The devotees of Game of Thrones amongst you will have recognised that some of the scenes were filmed in the gardens of the Royal Palace Alcazar in Seville.
The 1866 Brandy we enjoyed at the Murillo Bar is one of Spain’s finest and retails at over 50 Euros a bottle. We couldn’t find any in Cadiz but have bought some 1877 instead which is 11 years old, cost 11 Euros a bottle and is very drinkable.
We have read and been advised to keep our marina receipts from these APPA marinas as they sometimes use a very novel way of trying to raise revenue. Two or three years after their visits cruising sailors are being asked to pay for their previous visit as they left the marina without paying. They didn’t of course, it’s just a try on.
Seagulls’ Mystery Prize
Rob noticed them first. A seagull on the adjacent pontoon was tapping a strange object, about the size and shape of a small, lightly curved banana and dark brown in colour. It looked soft but his beak made a tap tap sound on it. He became quite agitated when he couldn’t get into it and in frustration flung it back into the water.
I said to Rob, “I’ll be a little concerned if it floats Rob!”
“Not guilty,” said Rob. It bobbed about a bit until another gull thought he’d have a go at breaking into the prize and retrieved it from the water. He tried time and again, without success.
Meanwhile, his chum was sneakily side-stepping down the pontoon towards him so as not to be noticed. Suddenly, when he saw his friend was losing interest, so he chose his moment, grabbed the aforementioned object, flew to a reasonable height and dropped it just as he would a mussel or clam. It landed with a clack and bounced straight back, intact, into the water.
The gulls lost interest and went for a thorough bath instead. Dear reader, what could it have been?
Shopping Trolley Numpties
In preparation for our few days at sea soon, we trundled our black and white polka dot trolley the twenty minutes or so walk up the hill to the supermarket at the top. Left said trolley at the door and set of selecting and gathering. When we got to the checkout I went to get the trolley. No trolley. There was a green trolley, a pretty pink and white model, a pale green one, chained and empty, but no polka dot trolley.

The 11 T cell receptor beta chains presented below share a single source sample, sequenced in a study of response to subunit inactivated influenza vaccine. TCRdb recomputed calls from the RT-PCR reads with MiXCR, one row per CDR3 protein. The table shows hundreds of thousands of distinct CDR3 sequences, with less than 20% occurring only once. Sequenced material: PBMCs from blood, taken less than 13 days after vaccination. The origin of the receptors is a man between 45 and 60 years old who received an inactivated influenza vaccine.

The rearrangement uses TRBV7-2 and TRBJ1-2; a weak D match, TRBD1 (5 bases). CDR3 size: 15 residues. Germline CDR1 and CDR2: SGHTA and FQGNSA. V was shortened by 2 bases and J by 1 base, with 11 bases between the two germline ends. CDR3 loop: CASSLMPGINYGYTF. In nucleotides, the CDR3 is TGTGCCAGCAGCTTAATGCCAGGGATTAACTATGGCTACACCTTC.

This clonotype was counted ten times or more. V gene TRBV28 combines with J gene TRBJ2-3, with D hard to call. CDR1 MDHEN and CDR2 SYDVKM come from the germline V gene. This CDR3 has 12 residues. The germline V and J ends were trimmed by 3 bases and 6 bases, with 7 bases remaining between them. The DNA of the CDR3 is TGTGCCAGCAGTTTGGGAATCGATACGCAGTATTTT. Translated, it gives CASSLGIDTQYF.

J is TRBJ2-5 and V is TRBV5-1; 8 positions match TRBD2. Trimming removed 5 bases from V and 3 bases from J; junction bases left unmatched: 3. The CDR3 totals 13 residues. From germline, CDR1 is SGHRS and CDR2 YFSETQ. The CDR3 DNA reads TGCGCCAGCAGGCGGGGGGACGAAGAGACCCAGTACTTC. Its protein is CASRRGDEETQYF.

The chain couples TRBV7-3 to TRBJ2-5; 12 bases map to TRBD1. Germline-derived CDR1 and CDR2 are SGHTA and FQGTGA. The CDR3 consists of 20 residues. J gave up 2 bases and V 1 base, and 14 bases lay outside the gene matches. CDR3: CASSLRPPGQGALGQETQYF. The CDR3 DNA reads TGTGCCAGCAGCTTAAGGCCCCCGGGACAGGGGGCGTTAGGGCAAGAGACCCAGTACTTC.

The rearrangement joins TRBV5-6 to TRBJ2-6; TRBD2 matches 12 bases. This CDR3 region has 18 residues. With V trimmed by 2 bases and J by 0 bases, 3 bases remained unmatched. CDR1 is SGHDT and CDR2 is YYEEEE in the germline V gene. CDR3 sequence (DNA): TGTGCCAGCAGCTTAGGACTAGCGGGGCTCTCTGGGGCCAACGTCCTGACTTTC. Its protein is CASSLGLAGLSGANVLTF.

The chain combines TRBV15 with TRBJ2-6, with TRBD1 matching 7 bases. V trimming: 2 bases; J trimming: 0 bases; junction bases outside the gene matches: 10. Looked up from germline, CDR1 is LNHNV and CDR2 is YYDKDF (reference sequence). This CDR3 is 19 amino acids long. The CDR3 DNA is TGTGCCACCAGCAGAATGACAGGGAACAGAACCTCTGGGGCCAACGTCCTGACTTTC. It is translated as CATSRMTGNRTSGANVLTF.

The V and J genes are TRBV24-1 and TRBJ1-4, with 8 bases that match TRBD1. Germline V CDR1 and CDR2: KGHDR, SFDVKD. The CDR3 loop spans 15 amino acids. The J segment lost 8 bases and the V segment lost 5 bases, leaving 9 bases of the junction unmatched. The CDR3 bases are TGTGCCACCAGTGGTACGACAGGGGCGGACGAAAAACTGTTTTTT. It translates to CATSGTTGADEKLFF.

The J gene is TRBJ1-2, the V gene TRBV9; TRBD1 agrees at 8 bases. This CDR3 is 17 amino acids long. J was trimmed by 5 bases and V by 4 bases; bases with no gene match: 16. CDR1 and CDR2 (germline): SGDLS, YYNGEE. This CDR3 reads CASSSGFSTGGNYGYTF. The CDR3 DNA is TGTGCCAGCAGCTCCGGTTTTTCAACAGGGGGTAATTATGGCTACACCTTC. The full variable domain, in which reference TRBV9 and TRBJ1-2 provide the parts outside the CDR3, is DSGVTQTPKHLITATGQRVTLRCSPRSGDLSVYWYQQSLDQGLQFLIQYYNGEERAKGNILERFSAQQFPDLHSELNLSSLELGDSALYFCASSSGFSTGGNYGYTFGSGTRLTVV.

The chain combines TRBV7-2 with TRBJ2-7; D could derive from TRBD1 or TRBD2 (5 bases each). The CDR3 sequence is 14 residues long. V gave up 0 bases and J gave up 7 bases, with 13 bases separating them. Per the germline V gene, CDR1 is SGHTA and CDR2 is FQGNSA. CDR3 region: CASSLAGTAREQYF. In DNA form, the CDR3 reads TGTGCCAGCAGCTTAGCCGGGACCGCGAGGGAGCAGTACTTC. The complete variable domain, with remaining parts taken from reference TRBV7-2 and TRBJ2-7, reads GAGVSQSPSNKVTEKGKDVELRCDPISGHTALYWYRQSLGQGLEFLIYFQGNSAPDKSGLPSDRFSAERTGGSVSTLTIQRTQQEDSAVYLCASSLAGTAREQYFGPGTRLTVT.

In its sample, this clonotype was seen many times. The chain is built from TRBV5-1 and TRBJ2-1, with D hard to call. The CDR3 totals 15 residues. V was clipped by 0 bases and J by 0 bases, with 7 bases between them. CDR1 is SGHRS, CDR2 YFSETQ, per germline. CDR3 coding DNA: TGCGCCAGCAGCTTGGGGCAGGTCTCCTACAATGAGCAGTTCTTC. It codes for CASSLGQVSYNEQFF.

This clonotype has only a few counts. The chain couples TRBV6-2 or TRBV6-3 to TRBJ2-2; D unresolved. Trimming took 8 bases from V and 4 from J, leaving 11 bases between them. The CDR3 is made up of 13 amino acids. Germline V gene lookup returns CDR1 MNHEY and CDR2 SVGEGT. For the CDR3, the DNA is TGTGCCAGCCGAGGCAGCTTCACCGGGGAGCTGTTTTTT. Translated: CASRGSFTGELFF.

I looked at Rob and his lower jaw dropped. Shocked, we searched while the queue watched with mild interest and amusement. I think they’d seen this before. Rob, using mostly sign language, explained our plight. The checkout chap called his line manager who very kindly asked in perfect English,
“Have you tried the other entrance?” We should have noticed that a cosmetic counter had replaced the fruit and vegetable stalls in just the time it took our fish merchant to gut our dorada and trout, but we didn’t. Faith in Spanish honesty back in place we loaded up and left.
Trying to regain some intellectual confidence I noticed as, laden with two heavy bags, I struggled along behind Rob who was wheeling the polka dot trolley and carrying one bag, that I had an unsatisfactory situation going on.
One Chinese Bazaar later we sat outside a quiet cool bar in the shade, supping an ice cold beer and admiring the new addition to the family, a second trolley in a stylish black with white trim.
On our last day in Cadiz we had expected rain during the day, but thought there would be plenty of places to shelter in. The skies stayed blue and sunny all day.
That evening we were imbibing in some tasty white wine back on board, when the rain started quite heavily, lovely cool wet rain, I was glad for the parched ground and foliage getting a rare drenching. Then Rob said, “Did you see that, must be the loom of a lighthouse.”
“Well the flashes are a bit frequent, you can hardly distinguish between them!” I retorted indignantly.
Last evening we had Bruce and Caroline aboard from their 40’ Trident Voyager, Flirtie.
“Did you see that lightening last night?” Caroline said, we looked at each-other and shared the joke.